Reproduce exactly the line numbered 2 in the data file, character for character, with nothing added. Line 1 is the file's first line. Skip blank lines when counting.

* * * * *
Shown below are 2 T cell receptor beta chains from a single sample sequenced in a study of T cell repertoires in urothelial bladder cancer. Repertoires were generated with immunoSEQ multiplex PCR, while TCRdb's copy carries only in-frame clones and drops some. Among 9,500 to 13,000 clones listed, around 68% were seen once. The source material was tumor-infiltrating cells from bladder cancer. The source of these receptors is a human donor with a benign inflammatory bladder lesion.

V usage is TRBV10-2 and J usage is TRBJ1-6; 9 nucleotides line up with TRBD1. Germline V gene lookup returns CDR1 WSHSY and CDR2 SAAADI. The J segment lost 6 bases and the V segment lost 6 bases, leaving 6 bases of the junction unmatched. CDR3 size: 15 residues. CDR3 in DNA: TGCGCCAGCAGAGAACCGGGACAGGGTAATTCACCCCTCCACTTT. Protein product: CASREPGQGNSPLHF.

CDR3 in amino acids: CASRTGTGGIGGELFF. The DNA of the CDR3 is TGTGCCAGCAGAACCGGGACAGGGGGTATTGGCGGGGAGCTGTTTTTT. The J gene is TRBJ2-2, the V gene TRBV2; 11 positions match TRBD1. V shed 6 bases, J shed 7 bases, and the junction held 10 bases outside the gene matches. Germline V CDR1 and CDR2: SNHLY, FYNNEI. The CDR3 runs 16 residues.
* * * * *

V usage is TRBV10-2 and J usage is TRBJ1-6; 9 nucleotides line up with TRBD1. Germline V gene lookup returns CDR1 WSHSY and CDR2 SAAADI. The J segment lost 6 bases and the V segment lost 6 bases, leaving 6 bases of the junction unmatched. CDR3 size: 15 residues. CDR3 in DNA: TGCGCCAGCAGAGAACCGGGACAGGGTAATTCACCCCTCCACTTT. Protein product: CASREPGQGNSPLHF.